A scatter plot showing the expected mean number of flares out of a possible 934 that were observed [\(n_{\mathrm{expected}}\)] by two – seven instruments, against the number actually observed [\(n_{\mathrm{measured}}\)] is shown in Figure 5. Points close to the 1:1 (dotted) line indicate that those combinations of instruments are co-observing flares at a rate consistent with Equation 3, i.e. the measured co-observation rate is close to that expected by chance.

Figure 5
figure 5

The expected mean number of flares observed [\(n_{\mathrm{expected}}\)] by various combinations of instruments versus the number actually observed [\(n_{\mathrm{measured}}\)]. The diagonal dotted line marks the 1:1 ratio, while the diagonal dashed line denotes the 10:1 ratio. Some of the data points overlap since some combinations of instruments are subsets of combinations of more instruments. In the case when the mean number minus the standard deviation is less than zero, the error bar is extended to the lower value of the plot range.

For combinations of four or more instruments, the number of flares actually observed is far larger than that expected randomly (Equation 3). While the expected mean number of flares observed is small (and sometimes less than unity) for increasing numbers of coordinating instruments the number of flares actually observed is often up to ten times greater than expected if the instruments operated without coordination. This shows that when a flare-productive active region is present on the Sun, many instrument planners will choose to track the region – within their operational constraints – thereby greatly increasing the likelihood of jointly observing a given flare in conjunction with other missions. The statistics for the expected and measured number of flares observed by each possible combination of two – six instruments is given in Appendix B.

4 Conclusions

A statistical analysis of how many solar flares (≥C1) were observed by various combinations of instruments during the 6.5 years after the launch of SDO in Solar Cycle 24 is presented. On average, over the entire 6.5 years, each flare was observed by 2.4 instruments. Out of the 6953 flares considered, only three were observed simultaneously by RHESSI, MEGS-A+B, Hinode/EIS+SOT+XRT and IRIS: a C2.3 flare on 1 February 2014, a C4.6 flare on 3 February 2014, and an M1.5 flare on 4 February 2014. The occurrence of these three events coincided with a Max Millennium Major Flare Watch campaign that ran from 30 January 2014 – 8 February 2014 on NOAA active region 11967.Footnote 14 This illustrates the value of tracking the target region as advised by the Max Millennium Chief Observers when trying to optimize the scientific return on solar flare datasets. Note that all seven instruments were observing contemporaneously for only 11 months, and in this time 934 events are currently listed as SSW Latest Events; therefore 0.3% of all possible GOES flares were observed with all seven instruments. While this may not seem impressive, the probability of all seven instruments observing a single flare simultaneously by chance is 0.003%. Similarly, for combinations of four, five, or six instruments the number of flares captured is often a factor of ten or more greater than random. This shows that instrument planners are intentionally co-observing the same flare-productive active regions.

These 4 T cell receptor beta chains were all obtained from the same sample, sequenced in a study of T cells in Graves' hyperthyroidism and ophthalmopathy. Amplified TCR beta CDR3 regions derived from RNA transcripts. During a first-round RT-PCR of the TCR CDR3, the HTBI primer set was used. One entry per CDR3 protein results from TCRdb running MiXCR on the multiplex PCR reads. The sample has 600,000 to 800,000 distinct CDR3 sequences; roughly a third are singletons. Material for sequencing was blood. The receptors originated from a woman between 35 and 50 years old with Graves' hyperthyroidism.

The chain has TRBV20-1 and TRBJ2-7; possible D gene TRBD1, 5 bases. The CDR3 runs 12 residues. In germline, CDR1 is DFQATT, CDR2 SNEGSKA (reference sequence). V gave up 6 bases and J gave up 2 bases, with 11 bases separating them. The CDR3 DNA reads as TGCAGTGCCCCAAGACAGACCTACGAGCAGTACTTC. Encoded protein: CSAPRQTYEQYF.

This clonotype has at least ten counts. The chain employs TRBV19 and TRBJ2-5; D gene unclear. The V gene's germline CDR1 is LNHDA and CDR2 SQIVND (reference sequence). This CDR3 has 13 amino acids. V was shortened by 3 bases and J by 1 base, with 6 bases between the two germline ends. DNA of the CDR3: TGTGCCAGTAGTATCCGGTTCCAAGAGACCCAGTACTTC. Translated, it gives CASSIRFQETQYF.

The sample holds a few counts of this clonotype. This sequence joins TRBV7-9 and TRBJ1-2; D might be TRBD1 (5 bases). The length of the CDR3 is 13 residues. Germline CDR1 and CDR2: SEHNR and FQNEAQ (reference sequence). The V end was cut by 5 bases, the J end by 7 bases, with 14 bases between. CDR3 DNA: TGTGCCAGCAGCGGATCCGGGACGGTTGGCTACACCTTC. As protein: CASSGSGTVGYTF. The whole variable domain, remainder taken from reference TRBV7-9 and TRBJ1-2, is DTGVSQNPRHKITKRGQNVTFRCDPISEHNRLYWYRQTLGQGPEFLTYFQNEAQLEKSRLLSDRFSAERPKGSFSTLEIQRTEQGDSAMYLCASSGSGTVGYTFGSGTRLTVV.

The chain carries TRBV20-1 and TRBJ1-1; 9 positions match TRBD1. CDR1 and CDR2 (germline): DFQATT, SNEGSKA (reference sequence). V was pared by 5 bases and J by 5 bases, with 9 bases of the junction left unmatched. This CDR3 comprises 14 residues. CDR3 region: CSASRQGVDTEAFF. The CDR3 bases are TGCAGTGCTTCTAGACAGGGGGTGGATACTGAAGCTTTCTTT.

The analysis in Section 3 suggests that multi-instrument observations are occurring much more frequently than expected by chance. It should be noted that this conclusion is reached by assuming that each instrument is acting independently of all the others. This is a dubious assumption, as the community is aware of the scientific value of multi-instrument observations of solar flares, and many of the people who operate flare-observing instruments have a professional interest in studying flares. It does not take account of known existing community efforts that are designed to promote flare co-observation such as the Max Millennium Program, or joint observing programs such as the Hinode Operations ProgramFootnote 15 that often specifically request that multiple instruments point to the same target. As the number of instruments goes up, the deviation towards increased co-observation increases suggesting that the co-observation rate depends not only on which instruments are observing (the \(m_{i}\mbox{s}\) in Equation 3) but also on the number of instruments. This suggests that instrument operators are more likely to co-observe if a number of other instruments are already co-observing a target.

Unsurprisingly the instruments with the longest duty cycles and largest fields of view (RHESSI, MEGS-A, XRT) performed the best individually. Reduced field-of-view instruments that require operations planning, while performing within their expected success rates, still only captured on the order of 20% or less of all flares. The possible reasons for this have already been touched upon, but may also be due to other specific factors. For example, until recently, EIS (which observed 6 – 8% of flares) only received 15% of Hinode’s total telemetry since January 2008, thereby limiting its daily duty cycle. This has since been revised up to 23 – 43%Footnote 16 which should improve its statistics. Similarly, MEGS-B was often only exposed to the Sun for three hours per day to minimize detector degradation, but now responds to a flare trigger when the flux level at 1 – 7 Å as measured by the ESP component of EVE exceeds the GOES M1 level (Milligan and Chamberlin, 2016). This effectively makes MEGS-B a dedicated flare instrument and it is likely to observe a higher fraction of flares in the future.

5 Discussion